Friday, December 11, 2009

Natrah's "grief"


Natrah's "grief" echoes in IB


Not many people can relate to Natrah's story, especially the young generation. Natrah's story ends with a tragedy, but with a lesson behind it.

Natrah, a Dutch girl raised by a Malay family in Kemaman used to be the focus of the country. It all happened due to a clash of culture and religion of an incident which happened in December 1950.

This story of a girl, named Bertha Hertogh, who was born to a Dutch soldier in Indonesia, started when her father was arrested by the Japanese army in December 1942. Her mother and grandmother, who were poor, then decided to rerturn to the Netherlands.

Bertha, who was then five years old was then given to Che Aminah Mohamed who took her to Kemaman, Terengganu.

Since then, Natrah was raised by a Malay Muslim family until she Arthur Locke, the British adviser in Terengganu, in September 1949. Natrah was 12 years old then at studied at Sekolah Perempuan Melayu, Chukai.

The meeting was the start to all the life sufferings endured by Natrah. To make the story short, there was a tussle on her custody and following the clever trick by the British and Dutch, Natrah was returned to her family in the Netherlands. Hence, began her story of bitterness when she was forced to abandon her religious faith.

That was some of Natrah's life story. It is not a fairy tale, but a bitter reality.

The strength of Natrah's story is what prompted Istana Budaya to bing her life to the theatre. Istana Budaya Director General Mohamed Juhari Shaarani said the idea to bring Natrah to the stage was mooted by Information Communication and Culture Minister Datuk Seri Dr. Rais Yatim.

He said the idea of staging Natrah was made since seven years ago, but due to several constraints, especially budget, it was postponed.

Now, after Natrah's death last July 9 in Huijbergen, the Netherlands at the age of 72, efforts to stage her life story was revived.

"We chose Natrah after looking at the agenda behind the tragedy. Natrah's tragedy heightened hatred for the colonial masters. The public became angry when Natrah was forced to change her religious faith. They were more united in opposing the colonials.

"That feeling didn't only exisit among the Muslim Malays, but also other races and religions. That was what IB saw and it was that element which we want to promote on the theatre stage," said Juhari.

According to him, another aspect to look into, but which many people may not understand, was on the conspiracy by the British and Dutch in the case.

Natrah was not English, but the issue involved religious conflict, between Islam and Christian, which was the faith of the British and Dutch. They strongly wanted to win the case because it involved their pride as the colonial masters.

"The British helped the Dutch by deceiving Che Aminah into going to Singapore. The Dutch would not win if Natrah's case was heard in the courts of Malaya," said Juhari.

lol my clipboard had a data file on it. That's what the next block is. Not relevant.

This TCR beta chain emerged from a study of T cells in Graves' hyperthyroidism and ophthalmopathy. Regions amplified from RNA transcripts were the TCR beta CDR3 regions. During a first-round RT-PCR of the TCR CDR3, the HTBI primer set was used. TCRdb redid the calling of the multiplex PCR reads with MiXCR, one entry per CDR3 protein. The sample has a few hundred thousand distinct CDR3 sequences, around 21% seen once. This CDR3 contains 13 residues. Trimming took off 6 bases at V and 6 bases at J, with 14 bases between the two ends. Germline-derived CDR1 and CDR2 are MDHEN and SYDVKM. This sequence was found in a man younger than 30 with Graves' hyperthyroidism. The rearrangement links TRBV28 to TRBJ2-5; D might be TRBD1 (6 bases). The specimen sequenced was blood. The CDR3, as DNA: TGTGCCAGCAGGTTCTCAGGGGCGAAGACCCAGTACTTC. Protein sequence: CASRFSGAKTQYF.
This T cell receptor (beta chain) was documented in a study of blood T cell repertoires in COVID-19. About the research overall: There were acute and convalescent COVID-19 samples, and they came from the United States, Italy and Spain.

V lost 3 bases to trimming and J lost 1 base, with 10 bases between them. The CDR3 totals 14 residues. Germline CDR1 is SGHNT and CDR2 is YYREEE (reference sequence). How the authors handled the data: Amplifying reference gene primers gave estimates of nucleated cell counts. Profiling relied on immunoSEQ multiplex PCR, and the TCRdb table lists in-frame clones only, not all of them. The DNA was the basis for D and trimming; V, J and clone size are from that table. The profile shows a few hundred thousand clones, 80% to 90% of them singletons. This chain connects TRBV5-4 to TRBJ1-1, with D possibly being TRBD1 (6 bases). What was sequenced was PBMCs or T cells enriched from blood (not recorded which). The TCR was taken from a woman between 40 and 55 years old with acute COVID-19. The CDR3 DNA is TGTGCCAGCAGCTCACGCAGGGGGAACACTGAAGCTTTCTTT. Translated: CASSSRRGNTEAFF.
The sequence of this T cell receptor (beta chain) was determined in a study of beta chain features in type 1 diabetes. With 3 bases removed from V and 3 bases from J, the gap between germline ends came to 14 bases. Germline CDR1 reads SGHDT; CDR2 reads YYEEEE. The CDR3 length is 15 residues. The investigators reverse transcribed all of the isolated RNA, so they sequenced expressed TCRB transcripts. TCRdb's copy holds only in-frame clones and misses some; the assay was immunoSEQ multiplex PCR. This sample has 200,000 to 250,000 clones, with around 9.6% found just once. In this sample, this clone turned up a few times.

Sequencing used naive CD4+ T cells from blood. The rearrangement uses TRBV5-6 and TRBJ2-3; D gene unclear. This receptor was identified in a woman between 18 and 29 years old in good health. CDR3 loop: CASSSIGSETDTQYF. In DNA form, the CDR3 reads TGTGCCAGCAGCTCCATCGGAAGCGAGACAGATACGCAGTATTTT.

The trick by the British and Dutch was seen in the conspiracy between the two colonials.They tried to pressure the people even in small issues involving custody of an adopted child. If Natrah's story is studied, there were many hidden agenda by the colonials.

He said Natrah was also brought to the stage to give opportunities to those who didn't know Natrah to follow her life story.

Most important, he said, it was to serve as a lesson so that there would not be another "Natrah" in the society.

"We don't want the tragedy involving Natrah to recur. Let it be a lesson and those who see it will understand and pledge not to allow a second incident liike what Natrah went through.

"It was staged in the form of story telling. There will be Natrah when she was young. The story line is clear and the audience will understand the trus story and what happened," he added.

He also spoke on the love story in Natrah, about a Muslim girl of Dutch descendant, who fell in love with Mansor Adabi, a 21-year-old Malay teacher.

"It should be remembered that at the first meeting, when Natrah was taken to Singapore from Kemaman, the girl was only 13 years old. But a girl of that age in those days, was already matured and married.

"So Natrah was married to Mansor with the hope that she would no longer be harassed by the Dutch, but Che Aminah's move was wrong," he added.

Juhari believed that the staging of Natrah would leave a deep effect on the audience.

"We have to understand what Natrah went through. She suffered since leaving Malaya, especially after receiving news that Mansor had remarried," he added.

Asked on the selection of Erma Fatima as the theatre director for Natrah, Juhari said it was because of her capability.

"We evaluate from all aspects, including the success of the theatre on Sirah Junjungan which she directed. Apart from that, Natrah is about a woman. We feel a woman would understand another woman better.

"Also because of her track record, which gives IB the confidence to choose her. What is important is that we are confident Erma will not let us down," said Juhari.

He said Erma's capability was proven when she managed to bring the big names in the entertainment industry onto the Istana Budaya stage, like Maya Karin, Sofea Jane and Umi Aida.

"They accepted the offer by IB because they wanted to act under Erma. As a government institution, IB can't afford to make lucrative offers, but Erma and Natrah managed to bring them to this stage. We hope these big names will make Natrah a success," he added.

For those who want to see Natrah, the performance at Istana Budaya would be held from Nov 30 until Dec 9.

Can Natrah competes with Mahsuri and Di Mana Setangginya? This will be determined by the audience, but it is IB's hope that Natrah will be a huge success before the curtain is let down for this year's theatre performance.

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